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Ten Ways to Use Hashtags on Twitter

Updated on August 14, 2015

Ways to use - and ways not to use - hashtags on Twitter

So many people have told me in the past that they have taken one look at Twitter and decided that they'll never understand it.

Sometimes, when you see the abundance of hashtags people use, it's understandable that it seems like another language. So what are hashtags, why do people use them and what mistakes do they make? THey are very misunderstood and this article will help you sort out the myths from the facts.

One of the best reasons for using your own hashtag is so that you can follow your retweets, or so that they will be included in one of your curation services such as

But there are other reasons too and I've listed ten of them below - plus a couple of ways not to use the hashtag. If you'd like to see my article about the Top Ten Twitter Mistakes, click here.



1. This is a great way to use a hashtag.

Every Monday at 4pm,fans of Formula One auto racing gather on Twitter for live chat.These are noted by #F1chat.

By using this hashtag, people can either view the conversation or join in. All they have to do to join in the conversation is to use #F1chat and they can have their say.

This example is for sports fans but you can see how this method could be applied to any subject, allowing people all over the world to have their say about a certain subject with like-minded people.

2. The hashtag can be used as shorthand. Here the tweeter is saying that the two organisations she mentioned are the best in the business.The problem is that 'you guys are the best in the business' takes up far more characters so she used a hashtag instead.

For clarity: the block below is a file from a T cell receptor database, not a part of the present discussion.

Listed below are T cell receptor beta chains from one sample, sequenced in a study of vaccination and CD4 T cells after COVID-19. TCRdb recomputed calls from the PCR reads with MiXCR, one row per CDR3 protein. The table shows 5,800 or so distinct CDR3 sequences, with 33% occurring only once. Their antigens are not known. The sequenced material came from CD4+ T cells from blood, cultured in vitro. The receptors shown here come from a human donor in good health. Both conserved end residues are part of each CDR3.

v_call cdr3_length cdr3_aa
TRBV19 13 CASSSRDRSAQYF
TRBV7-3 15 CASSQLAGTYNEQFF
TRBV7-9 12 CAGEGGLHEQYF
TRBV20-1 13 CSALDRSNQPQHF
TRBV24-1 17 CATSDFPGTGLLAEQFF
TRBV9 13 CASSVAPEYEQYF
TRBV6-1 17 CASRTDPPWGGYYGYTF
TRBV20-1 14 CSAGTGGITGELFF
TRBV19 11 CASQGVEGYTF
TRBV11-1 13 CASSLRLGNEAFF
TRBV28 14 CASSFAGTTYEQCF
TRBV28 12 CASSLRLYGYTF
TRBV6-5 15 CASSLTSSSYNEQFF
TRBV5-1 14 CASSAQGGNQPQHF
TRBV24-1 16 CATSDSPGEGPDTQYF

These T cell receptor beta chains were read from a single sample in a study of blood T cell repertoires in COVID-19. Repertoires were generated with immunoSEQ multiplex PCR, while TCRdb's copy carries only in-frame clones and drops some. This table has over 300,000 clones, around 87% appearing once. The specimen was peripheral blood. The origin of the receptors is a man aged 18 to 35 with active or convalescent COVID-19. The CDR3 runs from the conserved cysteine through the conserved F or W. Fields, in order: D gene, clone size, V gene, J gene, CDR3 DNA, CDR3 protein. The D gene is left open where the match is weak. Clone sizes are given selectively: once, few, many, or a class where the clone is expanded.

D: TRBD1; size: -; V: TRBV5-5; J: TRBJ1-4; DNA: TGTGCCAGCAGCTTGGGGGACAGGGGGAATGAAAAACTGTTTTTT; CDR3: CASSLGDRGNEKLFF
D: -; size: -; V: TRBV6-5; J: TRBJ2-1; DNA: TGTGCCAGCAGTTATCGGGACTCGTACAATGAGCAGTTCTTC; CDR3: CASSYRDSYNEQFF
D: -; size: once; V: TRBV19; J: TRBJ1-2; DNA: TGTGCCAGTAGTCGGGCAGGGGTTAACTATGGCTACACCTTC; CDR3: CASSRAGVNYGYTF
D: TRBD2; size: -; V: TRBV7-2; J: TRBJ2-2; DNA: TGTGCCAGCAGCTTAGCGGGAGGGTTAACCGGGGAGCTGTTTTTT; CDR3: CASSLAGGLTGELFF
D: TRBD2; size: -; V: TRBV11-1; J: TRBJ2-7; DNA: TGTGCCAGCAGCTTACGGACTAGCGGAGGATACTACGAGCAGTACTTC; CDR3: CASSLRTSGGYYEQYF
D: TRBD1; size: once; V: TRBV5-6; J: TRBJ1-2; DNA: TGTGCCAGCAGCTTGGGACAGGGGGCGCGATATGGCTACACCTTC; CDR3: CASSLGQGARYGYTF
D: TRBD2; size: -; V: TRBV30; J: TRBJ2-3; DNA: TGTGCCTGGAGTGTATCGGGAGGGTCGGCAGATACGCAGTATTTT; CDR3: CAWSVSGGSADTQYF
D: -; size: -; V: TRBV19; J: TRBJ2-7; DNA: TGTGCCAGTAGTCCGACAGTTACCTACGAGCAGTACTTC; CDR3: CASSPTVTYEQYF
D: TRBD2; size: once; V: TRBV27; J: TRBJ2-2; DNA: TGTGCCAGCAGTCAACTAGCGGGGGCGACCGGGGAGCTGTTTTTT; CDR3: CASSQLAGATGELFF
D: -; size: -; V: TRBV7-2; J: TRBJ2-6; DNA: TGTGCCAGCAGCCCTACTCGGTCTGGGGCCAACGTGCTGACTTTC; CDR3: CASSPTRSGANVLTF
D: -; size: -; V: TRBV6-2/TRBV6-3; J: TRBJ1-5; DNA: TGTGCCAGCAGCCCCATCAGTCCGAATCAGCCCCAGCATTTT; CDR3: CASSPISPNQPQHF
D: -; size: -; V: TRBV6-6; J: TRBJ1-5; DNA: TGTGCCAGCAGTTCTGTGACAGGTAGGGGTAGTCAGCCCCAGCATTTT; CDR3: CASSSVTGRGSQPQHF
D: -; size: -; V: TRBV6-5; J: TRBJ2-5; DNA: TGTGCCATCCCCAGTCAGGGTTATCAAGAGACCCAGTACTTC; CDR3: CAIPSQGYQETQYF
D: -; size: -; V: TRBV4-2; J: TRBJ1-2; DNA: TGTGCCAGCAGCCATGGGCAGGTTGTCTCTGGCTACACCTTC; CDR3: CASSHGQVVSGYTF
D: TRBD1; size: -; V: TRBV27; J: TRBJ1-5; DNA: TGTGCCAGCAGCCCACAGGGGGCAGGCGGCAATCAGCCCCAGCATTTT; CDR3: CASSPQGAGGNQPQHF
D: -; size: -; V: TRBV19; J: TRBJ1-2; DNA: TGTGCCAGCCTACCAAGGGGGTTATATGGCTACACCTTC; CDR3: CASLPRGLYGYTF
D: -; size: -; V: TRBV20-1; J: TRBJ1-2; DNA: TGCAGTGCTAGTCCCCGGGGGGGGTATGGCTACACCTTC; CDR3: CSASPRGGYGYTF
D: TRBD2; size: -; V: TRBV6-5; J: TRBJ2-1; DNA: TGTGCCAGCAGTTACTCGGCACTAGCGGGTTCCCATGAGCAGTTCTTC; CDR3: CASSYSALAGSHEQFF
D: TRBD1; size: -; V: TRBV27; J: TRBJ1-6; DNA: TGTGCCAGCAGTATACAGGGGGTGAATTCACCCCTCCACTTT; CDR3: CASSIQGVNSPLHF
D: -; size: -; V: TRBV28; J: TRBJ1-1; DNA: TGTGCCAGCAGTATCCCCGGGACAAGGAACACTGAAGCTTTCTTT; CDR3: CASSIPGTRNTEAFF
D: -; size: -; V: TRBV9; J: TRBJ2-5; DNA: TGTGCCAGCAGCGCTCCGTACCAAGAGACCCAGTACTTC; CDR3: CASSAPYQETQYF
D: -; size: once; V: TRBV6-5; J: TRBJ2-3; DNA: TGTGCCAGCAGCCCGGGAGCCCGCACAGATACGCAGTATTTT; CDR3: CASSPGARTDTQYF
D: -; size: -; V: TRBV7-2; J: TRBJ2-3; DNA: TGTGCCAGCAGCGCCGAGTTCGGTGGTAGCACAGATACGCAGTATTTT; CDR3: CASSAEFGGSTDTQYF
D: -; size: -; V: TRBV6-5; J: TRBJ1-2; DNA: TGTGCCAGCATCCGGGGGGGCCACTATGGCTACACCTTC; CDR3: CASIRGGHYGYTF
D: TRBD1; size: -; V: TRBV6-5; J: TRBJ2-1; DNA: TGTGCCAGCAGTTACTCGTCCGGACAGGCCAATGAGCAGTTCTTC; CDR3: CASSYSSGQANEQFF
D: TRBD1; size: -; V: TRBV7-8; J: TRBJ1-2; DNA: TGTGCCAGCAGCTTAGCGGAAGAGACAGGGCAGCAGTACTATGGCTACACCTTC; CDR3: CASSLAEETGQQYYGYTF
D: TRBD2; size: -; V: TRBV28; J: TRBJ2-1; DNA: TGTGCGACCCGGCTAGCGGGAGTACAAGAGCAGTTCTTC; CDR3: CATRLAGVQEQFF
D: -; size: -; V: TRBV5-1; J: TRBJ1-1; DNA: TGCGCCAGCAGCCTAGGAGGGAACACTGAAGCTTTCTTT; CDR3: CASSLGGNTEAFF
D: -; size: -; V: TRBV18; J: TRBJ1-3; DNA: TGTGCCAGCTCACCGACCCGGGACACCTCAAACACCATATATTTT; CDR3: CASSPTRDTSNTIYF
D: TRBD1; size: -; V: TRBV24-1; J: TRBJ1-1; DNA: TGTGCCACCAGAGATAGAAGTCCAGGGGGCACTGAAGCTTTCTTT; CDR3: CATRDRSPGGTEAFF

For example, a chap might tweet 'Going shoe shopping with the wife. #needoverdraft'

3. Hashtags are wonderful for events.

In this case, LOWWF14 means 'Las Olas Wine & Food Festival 2014'. That's much too long to tweet.This hashtag goes into their promotional materials and ads.

People who are interested in the event can follow it so see what's coming up,if tickets are still available and so on.It can also be used during the event.

Sending images and news from the event itself will encourage others to visit.

4. Ahem. You can see that I had to do quite a bit of editing before I uploaded this image.

But I wanted to show it to you in order to point out that, if you care about the company your tweets keep, it's always a good idea to check hashtags before you use them.'Free' is a pretty innocuous word,isn't it?

And it's so tempting to use it if you're having some sort of giveaway.

But the problem is that the internet is full of, well, porn. Often, those who want to avail themselves of it will have to get their credit card out so there's a large number of people who use #free on Twitter for that reason.The image shows why....

5. They are great for campaigns. See the image below. This one happened in 2010 so I can't find a tweet but here's a screenshot from an article of the day. I'll try to make a long story short.The British sense of sarcasm being as it is, a bloke was getting rather upset that the airport was closed due to bad weather and tweeted, not seriously of course, that if the place didn't get its act together he'd blow it up.You can guess the result. Although at that time he only had a handful of followers, mostly his friends, airport security was over-twitchy and were monitoring tweets. The chap was arrested.See the image to learn more. It does show though that being flippant on Twitter is not a good idea.